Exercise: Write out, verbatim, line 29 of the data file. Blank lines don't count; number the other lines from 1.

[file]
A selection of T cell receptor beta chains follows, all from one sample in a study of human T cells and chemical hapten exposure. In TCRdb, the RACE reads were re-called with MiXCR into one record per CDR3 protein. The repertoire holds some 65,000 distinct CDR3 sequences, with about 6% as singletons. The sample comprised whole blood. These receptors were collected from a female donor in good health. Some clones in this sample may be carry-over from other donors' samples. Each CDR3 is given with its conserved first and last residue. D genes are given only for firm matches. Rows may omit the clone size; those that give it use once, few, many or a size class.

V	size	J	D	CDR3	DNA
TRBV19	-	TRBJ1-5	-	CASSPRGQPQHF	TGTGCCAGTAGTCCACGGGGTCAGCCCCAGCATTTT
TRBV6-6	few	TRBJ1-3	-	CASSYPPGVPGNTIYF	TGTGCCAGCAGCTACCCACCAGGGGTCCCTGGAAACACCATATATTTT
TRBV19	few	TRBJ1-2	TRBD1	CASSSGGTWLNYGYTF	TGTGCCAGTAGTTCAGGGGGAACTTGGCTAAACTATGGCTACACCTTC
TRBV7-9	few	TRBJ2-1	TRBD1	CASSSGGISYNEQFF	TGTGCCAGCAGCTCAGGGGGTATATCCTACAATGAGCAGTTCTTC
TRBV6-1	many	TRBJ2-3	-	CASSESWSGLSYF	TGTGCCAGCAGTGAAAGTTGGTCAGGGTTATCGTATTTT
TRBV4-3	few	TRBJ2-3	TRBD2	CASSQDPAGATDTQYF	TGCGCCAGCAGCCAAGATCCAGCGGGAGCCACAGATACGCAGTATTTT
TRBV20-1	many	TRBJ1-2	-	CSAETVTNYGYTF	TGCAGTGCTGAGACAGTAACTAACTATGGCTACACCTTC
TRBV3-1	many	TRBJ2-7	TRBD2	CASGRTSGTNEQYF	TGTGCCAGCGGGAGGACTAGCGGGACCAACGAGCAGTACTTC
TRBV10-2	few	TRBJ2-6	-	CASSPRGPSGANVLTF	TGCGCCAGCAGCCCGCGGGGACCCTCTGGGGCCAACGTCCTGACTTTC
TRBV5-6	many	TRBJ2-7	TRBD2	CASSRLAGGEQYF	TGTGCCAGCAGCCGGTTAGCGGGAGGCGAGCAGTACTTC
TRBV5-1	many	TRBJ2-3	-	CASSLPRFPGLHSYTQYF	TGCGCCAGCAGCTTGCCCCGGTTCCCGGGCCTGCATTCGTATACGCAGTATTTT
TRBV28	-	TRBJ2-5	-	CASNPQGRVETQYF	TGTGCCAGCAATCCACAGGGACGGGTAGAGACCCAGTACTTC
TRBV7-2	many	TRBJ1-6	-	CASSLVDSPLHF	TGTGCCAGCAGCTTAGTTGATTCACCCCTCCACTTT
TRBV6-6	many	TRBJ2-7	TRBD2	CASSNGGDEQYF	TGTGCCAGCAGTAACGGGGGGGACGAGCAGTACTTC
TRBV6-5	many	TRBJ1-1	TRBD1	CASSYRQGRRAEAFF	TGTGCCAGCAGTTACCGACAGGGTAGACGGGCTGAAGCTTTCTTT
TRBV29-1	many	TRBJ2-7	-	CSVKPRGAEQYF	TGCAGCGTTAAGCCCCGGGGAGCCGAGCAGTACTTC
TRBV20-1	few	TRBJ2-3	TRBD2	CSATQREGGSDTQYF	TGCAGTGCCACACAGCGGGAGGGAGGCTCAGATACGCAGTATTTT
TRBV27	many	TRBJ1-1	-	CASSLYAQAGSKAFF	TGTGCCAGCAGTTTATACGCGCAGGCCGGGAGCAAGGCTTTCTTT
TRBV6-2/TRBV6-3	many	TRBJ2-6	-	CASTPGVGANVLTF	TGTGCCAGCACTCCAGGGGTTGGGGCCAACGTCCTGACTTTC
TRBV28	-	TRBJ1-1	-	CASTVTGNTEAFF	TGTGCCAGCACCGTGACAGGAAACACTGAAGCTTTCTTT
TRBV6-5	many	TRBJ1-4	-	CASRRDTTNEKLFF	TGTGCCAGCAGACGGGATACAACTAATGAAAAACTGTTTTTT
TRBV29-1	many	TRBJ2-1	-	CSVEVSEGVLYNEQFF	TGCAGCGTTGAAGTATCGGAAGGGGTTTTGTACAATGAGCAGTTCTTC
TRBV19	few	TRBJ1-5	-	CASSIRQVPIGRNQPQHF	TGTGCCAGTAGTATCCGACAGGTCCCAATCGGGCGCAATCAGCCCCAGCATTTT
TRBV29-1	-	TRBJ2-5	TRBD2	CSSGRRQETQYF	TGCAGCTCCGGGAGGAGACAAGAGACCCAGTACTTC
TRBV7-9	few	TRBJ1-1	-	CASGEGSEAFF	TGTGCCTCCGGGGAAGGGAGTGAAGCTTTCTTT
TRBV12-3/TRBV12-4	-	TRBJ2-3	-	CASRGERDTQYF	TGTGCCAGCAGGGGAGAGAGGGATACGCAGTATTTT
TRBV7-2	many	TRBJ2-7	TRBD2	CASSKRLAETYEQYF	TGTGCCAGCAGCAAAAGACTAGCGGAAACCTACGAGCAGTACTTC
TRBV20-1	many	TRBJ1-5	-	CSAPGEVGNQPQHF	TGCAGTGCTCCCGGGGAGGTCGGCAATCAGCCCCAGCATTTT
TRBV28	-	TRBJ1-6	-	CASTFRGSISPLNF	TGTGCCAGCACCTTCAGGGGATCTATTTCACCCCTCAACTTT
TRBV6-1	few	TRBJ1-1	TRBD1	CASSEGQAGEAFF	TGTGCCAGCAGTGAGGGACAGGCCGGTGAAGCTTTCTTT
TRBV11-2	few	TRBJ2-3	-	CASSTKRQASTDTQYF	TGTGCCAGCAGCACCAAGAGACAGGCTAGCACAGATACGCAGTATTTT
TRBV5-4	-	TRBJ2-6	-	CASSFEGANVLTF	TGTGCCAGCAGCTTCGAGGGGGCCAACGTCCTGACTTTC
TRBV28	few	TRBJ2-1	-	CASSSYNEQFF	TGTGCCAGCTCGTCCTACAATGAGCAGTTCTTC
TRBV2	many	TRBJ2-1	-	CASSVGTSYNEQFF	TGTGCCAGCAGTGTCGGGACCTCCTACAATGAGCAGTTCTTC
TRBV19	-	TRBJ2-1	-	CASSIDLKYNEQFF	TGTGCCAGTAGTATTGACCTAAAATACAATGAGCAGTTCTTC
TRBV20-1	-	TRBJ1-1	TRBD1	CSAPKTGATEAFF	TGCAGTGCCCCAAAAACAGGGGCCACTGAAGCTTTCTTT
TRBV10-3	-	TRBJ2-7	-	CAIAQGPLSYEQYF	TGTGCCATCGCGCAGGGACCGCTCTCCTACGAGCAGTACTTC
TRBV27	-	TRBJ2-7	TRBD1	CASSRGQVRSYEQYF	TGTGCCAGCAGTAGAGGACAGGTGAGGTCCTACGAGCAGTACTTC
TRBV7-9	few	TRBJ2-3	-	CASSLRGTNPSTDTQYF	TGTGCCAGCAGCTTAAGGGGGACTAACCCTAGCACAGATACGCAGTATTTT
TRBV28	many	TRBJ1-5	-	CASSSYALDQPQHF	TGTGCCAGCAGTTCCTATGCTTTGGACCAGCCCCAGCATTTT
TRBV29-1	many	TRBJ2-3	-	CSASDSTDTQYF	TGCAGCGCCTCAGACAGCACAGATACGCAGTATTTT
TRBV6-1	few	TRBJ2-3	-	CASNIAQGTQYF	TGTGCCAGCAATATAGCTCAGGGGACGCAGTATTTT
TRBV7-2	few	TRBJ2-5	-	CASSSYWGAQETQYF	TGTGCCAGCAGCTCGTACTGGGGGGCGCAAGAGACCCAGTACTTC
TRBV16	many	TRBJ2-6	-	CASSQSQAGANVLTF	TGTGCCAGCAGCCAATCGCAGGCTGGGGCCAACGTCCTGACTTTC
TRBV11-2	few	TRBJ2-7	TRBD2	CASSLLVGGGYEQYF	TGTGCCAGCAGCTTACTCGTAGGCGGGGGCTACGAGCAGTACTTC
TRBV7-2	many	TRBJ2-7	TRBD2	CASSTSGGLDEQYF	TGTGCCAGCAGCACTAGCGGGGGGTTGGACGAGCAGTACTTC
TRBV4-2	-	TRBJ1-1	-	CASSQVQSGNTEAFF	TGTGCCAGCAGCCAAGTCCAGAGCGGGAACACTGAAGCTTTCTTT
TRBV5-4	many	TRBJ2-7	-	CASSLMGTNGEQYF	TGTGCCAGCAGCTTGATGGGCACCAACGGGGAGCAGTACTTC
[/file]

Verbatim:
TRBV7-2	many	TRBJ2-7	TRBD2	CASSKRLAETYEQYF	TGTGCCAGCAGCAAAAGACTAGCGGAAACCTACGAGCAGTACTTC